In reply to UKC Gear: Nice review Toby. I like the look of this NeoShell stuff, but the question is now that the review is done, will you be going back to the Speed Ascent? Perhaps invalid question as one is very warm and one not, but assuming you layered up a bit under the Zion - which would you pick? Not that I am giving up the SA any time soon.
In reply to Nick Harvey: Interesting question Nick. When I do a jacket review like this, I tend to wear it for everything, just so I can 'get the wear in' and see if anything breaks as much as anything else. So when I finally wrote this and sent it off, it was almost a relief the next time I went out that I could wear what seemed best for the day. It happened I had agreed with Eärendel who, as you know from his camping is totally impervious to cold, to go out with him one day when it turned out to be about -22. He was of course still keen, so I had to man up and at least go and belay him! That day I was very happy to wear the Speed Ascent as it has a lot of its own warmth in it, and is more breathable than any membrane shell, soft or hard, which is good when you are hiking in with various layers on.
But the Zion is pretty impressive except the hood issue. I haven't actually worn much under it generally. Down to about -5 it has been fine with just a base layer under it as long as I just use a belay jacket when not climbing/walking. On colder days, a light base layer than this funky Marmot variant jacket (review coming very soon). The night Eärendel and I went out and it just rained was perhaps most impressive of all in some ways as were got drenched (it was +1 or 2) and I just had a merino t-shirt under it. That's the warmth of the Zions velour-like inner. A goretex shell would have felt pretty cold and clammy i reckon next to the skin on my arms.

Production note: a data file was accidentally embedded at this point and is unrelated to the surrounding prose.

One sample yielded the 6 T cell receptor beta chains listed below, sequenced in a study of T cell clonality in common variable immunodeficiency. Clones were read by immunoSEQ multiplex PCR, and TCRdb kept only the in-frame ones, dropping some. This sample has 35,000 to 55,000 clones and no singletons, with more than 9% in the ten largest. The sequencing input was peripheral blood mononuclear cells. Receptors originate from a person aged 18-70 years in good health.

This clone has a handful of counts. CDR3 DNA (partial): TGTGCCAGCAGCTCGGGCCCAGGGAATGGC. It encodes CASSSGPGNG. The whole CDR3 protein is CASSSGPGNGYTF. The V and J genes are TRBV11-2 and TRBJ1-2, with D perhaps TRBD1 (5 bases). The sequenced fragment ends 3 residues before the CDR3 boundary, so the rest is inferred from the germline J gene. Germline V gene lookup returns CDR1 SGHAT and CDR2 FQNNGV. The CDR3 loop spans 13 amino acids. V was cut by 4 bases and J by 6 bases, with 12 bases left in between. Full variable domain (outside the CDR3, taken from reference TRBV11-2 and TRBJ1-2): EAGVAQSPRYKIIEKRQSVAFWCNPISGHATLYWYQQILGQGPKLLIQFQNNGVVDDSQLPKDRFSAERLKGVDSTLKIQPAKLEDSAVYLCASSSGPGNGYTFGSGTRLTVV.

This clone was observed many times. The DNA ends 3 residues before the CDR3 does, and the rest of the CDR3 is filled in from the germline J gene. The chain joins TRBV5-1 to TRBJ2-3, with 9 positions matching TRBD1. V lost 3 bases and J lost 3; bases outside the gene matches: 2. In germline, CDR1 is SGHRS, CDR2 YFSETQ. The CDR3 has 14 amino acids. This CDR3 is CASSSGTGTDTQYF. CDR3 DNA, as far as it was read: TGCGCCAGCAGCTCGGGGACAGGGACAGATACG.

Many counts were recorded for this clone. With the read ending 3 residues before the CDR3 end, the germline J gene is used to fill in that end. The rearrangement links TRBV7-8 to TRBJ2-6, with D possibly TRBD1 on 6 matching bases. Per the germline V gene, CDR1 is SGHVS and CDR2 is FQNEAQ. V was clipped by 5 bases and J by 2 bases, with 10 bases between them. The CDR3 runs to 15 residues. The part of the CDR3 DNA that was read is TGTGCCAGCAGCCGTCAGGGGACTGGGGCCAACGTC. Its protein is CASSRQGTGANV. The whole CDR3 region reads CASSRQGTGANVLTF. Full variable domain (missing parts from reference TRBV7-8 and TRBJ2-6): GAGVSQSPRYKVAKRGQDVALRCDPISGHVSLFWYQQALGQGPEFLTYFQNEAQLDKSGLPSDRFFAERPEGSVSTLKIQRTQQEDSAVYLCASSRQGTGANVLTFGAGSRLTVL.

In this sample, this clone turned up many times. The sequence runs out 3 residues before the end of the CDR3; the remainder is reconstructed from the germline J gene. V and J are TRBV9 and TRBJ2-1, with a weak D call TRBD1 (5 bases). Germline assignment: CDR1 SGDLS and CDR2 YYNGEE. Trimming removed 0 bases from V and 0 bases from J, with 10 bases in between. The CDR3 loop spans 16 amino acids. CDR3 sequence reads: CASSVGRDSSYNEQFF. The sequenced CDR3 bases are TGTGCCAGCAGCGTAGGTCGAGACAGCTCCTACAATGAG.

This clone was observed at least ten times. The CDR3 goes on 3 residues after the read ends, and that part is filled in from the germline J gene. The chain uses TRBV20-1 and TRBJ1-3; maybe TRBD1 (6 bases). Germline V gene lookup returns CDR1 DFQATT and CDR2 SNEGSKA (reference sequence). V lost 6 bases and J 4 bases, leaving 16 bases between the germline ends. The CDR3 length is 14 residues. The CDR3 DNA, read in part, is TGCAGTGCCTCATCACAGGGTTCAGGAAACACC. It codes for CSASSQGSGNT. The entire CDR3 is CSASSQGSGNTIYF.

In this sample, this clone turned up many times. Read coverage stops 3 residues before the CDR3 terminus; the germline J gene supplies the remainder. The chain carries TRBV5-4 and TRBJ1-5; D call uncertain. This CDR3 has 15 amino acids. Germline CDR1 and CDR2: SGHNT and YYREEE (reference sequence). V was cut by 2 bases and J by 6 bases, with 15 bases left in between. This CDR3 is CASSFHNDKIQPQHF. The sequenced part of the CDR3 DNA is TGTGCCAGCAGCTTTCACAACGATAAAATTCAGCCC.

If Marmot put a good hood on it, I really reckon the Zion would be excellent for the UK where you really do get rain sometimes when going up or coming down from winter climbs. Here, things like the Speed Ascent work so well because its so rare to get rained on as part of an ice climbing day.
Just like to back up what Toby has said about the Zion in cold temps as I have been wearing one too, similarly to Toby in sub-freezing temps with a merino wool base and merino wool mid-layer doing both high and low aerobic activities.
Tomorrow I am visiting Polartec at their HQ in Lawrence, Massachusetts.
I will be witnessing the testing of waterproofness (hydrastatic head) and the measuring of moisture vapor transmission rate as related to Neoshell used in the Marmot Zion, and also looking at other types of Neoshell.
Very objective- as ever Toby. There's no danger you could be accused of being in Marmot's pocket.
I definitely feel the Neoshell stuff hasn't been sufficiently promoted and marketed yet. I know it's fairly new, but I was in Montreal recently and went to a few outdoorsy retailers. I was met with blank looks when I enquired about Neoshell
I endured a short and patronising lecture from one shop manager telling me I was definitely mistaken- because 'Polartec only make insulating fabrics'!
Anyway, UKC please wangle a shot of the Rab jaiket in this fabric and do another write up. Now I've ruled out the Marmot I need to know if the Rab should be my next purchase.
Ta very much.
And a note to Polartec- please ensure your models have a bath before the next photo shoot.